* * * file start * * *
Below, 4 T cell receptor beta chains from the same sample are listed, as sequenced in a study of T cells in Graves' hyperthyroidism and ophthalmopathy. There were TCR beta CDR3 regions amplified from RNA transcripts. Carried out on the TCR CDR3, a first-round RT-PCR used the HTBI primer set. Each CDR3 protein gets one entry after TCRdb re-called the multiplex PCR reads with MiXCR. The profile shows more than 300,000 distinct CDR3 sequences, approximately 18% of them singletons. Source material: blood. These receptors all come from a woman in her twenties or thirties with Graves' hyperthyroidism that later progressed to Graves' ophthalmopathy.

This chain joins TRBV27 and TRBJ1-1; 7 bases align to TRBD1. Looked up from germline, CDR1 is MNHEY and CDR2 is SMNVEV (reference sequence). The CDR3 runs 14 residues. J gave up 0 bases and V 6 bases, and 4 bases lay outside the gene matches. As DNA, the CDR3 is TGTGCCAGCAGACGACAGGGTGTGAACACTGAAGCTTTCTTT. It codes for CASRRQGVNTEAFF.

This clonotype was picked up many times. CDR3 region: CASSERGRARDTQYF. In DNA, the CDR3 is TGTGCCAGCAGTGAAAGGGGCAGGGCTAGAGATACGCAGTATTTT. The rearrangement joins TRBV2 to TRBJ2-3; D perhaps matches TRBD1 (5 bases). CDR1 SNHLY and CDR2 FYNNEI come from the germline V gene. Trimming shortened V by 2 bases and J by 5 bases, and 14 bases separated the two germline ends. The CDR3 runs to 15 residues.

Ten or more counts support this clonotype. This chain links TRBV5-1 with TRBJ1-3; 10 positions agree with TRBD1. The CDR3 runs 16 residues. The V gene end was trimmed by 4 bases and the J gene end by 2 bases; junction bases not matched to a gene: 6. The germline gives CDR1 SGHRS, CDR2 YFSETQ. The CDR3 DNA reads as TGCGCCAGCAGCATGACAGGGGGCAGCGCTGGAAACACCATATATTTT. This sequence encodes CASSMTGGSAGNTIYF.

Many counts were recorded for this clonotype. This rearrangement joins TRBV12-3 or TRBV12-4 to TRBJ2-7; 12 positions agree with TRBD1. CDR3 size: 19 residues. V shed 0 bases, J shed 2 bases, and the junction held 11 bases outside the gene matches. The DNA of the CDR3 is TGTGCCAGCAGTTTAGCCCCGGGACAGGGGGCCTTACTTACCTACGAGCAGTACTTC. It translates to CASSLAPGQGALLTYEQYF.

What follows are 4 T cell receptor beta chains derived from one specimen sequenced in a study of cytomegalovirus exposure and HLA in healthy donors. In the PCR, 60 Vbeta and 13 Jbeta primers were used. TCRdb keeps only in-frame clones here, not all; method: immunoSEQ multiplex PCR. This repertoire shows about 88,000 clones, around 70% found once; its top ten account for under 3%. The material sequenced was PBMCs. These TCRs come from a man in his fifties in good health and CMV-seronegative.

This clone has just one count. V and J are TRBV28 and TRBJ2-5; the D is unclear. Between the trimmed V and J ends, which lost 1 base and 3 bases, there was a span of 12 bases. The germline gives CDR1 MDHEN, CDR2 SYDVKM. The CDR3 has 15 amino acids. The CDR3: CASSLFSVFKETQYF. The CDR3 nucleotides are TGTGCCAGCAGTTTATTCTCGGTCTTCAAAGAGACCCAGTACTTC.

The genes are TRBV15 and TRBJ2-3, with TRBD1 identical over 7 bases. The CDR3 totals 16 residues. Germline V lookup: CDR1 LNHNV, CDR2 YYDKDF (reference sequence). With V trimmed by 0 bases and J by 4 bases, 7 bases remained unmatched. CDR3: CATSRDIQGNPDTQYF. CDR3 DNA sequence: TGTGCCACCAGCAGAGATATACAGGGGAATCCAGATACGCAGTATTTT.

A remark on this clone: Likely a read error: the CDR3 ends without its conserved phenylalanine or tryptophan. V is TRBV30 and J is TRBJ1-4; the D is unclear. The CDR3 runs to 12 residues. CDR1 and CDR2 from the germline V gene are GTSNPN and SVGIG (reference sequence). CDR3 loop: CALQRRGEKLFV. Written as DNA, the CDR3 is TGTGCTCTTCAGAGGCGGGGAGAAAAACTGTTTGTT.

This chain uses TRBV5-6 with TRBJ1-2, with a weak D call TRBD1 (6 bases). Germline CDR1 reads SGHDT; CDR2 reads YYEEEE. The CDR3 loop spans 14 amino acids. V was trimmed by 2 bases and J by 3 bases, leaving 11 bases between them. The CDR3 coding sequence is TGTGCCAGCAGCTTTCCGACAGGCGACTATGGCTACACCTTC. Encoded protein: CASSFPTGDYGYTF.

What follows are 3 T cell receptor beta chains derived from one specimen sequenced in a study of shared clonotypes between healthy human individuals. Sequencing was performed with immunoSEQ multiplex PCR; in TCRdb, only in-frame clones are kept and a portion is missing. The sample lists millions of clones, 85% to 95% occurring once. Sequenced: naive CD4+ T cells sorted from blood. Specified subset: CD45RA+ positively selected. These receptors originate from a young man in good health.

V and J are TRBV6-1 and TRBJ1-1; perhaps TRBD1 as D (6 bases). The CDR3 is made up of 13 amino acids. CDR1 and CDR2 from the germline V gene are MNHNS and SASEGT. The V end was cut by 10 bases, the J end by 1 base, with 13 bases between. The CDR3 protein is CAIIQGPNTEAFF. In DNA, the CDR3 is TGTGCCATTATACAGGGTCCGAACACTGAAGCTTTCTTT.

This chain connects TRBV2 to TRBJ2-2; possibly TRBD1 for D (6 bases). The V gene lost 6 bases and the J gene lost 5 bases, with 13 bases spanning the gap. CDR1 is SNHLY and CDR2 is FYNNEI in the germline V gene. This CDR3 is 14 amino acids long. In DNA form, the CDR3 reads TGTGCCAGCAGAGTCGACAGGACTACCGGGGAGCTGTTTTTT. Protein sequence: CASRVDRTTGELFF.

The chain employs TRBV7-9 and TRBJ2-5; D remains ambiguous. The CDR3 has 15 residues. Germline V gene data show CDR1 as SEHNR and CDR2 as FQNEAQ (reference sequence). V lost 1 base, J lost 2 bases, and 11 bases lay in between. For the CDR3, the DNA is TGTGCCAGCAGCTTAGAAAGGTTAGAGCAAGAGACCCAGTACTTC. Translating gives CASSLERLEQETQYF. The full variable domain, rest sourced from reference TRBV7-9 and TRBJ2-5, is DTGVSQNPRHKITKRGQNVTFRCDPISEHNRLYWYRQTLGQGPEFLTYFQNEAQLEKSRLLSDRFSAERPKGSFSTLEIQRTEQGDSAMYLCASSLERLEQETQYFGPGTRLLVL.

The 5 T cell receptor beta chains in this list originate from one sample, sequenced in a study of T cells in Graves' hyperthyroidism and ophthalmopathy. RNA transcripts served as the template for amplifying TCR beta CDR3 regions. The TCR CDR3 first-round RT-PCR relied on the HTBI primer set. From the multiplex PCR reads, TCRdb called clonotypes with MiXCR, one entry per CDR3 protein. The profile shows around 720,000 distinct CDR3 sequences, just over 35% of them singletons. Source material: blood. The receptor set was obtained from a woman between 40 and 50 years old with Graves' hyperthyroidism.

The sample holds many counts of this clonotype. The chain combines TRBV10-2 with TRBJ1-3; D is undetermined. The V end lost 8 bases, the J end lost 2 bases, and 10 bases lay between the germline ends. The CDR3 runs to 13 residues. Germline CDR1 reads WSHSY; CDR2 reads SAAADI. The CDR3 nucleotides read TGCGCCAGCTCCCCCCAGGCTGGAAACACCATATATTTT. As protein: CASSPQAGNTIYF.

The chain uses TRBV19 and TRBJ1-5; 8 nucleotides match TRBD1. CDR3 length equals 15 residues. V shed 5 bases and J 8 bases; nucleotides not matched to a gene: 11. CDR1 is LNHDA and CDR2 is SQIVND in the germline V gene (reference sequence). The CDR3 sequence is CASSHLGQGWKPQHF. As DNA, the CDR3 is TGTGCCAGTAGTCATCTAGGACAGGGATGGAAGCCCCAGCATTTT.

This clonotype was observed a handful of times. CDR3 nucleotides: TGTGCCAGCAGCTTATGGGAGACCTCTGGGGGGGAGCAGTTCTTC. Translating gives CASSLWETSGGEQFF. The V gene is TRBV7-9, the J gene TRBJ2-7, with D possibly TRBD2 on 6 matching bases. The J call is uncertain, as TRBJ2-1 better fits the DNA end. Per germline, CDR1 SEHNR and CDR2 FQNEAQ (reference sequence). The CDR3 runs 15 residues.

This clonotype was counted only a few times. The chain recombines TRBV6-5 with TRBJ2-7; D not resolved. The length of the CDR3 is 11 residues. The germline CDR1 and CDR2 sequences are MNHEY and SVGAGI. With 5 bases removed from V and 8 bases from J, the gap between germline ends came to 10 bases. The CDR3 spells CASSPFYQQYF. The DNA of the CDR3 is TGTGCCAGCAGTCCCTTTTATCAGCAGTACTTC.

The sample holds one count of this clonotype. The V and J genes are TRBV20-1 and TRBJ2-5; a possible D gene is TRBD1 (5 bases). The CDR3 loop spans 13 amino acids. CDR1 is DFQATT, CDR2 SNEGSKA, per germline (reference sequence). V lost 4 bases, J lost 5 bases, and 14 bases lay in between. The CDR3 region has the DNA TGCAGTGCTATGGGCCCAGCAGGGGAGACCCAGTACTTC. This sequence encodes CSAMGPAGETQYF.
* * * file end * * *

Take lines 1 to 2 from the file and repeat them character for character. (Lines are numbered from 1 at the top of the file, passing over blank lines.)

Below, 4 T cell receptor beta chains from the same sample are listed, as sequenced in a study of T cells in Graves' hyperthyroidism and ophthalmopathy. There were TCR beta CDR3 regions amplified from RNA transcripts. Carried out on the TCR CDR3, a first-round RT-PCR used the HTBI primer set. Each CDR3 protein gets one entry after TCRdb re-called the multiplex PCR reads with MiXCR. The profile shows more than 300,000 distinct CDR3 sequences, approximately 18% of them singletons. Source material: blood. These receptors all come from a woman in her twenties or thirties with Graves' hyperthyroidism that later progressed to Graves' ophthalmopathy.

This chain joins TRBV27 and TRBJ1-1; 7 bases align to TRBD1. Looked up from germline, CDR1 is MNHEY and CDR2 is SMNVEV (reference sequence). The CDR3 runs 14 residues. J gave up 0 bases and V 6 bases, and 4 bases lay outside the gene matches. As DNA, the CDR3 is TGTGCCAGCAGACGACAGGGTGTGAACACTGAAGCTTTCTTT. It codes for CASRRQGVNTEAFF.